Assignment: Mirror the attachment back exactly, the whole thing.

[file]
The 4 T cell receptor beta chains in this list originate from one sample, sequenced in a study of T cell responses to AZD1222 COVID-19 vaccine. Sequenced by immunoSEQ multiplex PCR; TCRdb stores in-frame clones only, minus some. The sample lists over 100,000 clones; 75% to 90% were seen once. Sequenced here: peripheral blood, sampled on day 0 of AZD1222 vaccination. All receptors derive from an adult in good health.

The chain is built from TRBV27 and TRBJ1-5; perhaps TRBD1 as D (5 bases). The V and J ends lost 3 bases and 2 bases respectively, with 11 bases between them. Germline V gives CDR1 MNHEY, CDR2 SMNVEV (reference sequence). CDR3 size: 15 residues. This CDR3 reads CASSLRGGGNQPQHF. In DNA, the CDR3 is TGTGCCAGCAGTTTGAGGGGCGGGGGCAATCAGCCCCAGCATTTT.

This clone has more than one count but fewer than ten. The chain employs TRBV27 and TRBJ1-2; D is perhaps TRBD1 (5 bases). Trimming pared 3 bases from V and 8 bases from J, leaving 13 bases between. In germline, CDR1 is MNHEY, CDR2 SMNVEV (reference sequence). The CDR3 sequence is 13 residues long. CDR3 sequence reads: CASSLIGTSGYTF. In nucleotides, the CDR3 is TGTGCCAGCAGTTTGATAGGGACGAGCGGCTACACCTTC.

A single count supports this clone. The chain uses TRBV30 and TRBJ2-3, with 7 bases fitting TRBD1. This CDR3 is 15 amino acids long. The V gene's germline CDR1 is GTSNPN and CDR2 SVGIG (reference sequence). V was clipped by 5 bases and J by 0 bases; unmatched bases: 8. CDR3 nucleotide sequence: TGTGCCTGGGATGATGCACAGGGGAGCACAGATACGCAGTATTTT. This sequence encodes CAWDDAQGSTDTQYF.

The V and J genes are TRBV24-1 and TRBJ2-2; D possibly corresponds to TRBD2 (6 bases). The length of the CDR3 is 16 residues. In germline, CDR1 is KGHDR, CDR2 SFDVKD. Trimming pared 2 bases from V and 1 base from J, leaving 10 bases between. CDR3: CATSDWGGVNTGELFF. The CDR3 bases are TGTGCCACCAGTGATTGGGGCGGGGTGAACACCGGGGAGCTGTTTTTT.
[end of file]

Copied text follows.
The 4 T cell receptor beta chains in this list originate from one sample, sequenced in a study of T cell responses to AZD1222 COVID-19 vaccine. Sequenced by immunoSEQ multiplex PCR; TCRdb stores in-frame clones only, minus some. The sample lists over 100,000 clones; 75% to 90% were seen once. Sequenced here: peripheral blood, sampled on day 0 of AZD1222 vaccination. All receptors derive from an adult in good health.

The chain is built from TRBV27 and TRBJ1-5; perhaps TRBD1 as D (5 bases). The V and J ends lost 3 bases and 2 bases respectively, with 11 bases between them. Germline V gives CDR1 MNHEY, CDR2 SMNVEV (reference sequence). CDR3 size: 15 residues. This CDR3 reads CASSLRGGGNQPQHF. In DNA, the CDR3 is TGTGCCAGCAGTTTGAGGGGCGGGGGCAATCAGCCCCAGCATTTT.

This clone has more than one count but fewer than ten. The chain employs TRBV27 and TRBJ1-2; D is perhaps TRBD1 (5 bases). Trimming pared 3 bases from V and 8 bases from J, leaving 13 bases between. In germline, CDR1 is MNHEY, CDR2 SMNVEV (reference sequence). The CDR3 sequence is 13 residues long. CDR3 sequence reads: CASSLIGTSGYTF. In nucleotides, the CDR3 is TGTGCCAGCAGTTTGATAGGGACGAGCGGCTACACCTTC.

A single count supports this clone. The chain uses TRBV30 and TRBJ2-3, with 7 bases fitting TRBD1. This CDR3 is 15 amino acids long. The V gene's germline CDR1 is GTSNPN and CDR2 SVGIG (reference sequence). V was clipped by 5 bases and J by 0 bases; unmatched bases: 8. CDR3 nucleotide sequence: TGTGCCTGGGATGATGCACAGGGGAGCACAGATACGCAGTATTTT. This sequence encodes CAWDDAQGSTDTQYF.

The V and J genes are TRBV24-1 and TRBJ2-2; D possibly corresponds to TRBD2 (6 bases). The length of the CDR3 is 16 residues. In germline, CDR1 is KGHDR, CDR2 SFDVKD. Trimming pared 2 bases from V and 1 base from J, leaving 10 bases between. CDR3: CATSDWGGVNTGELFF. The CDR3 bases are TGTGCCACCAGTGATTGGGGCGGGGTGAACACCGGGGAGCTGTTTTTT.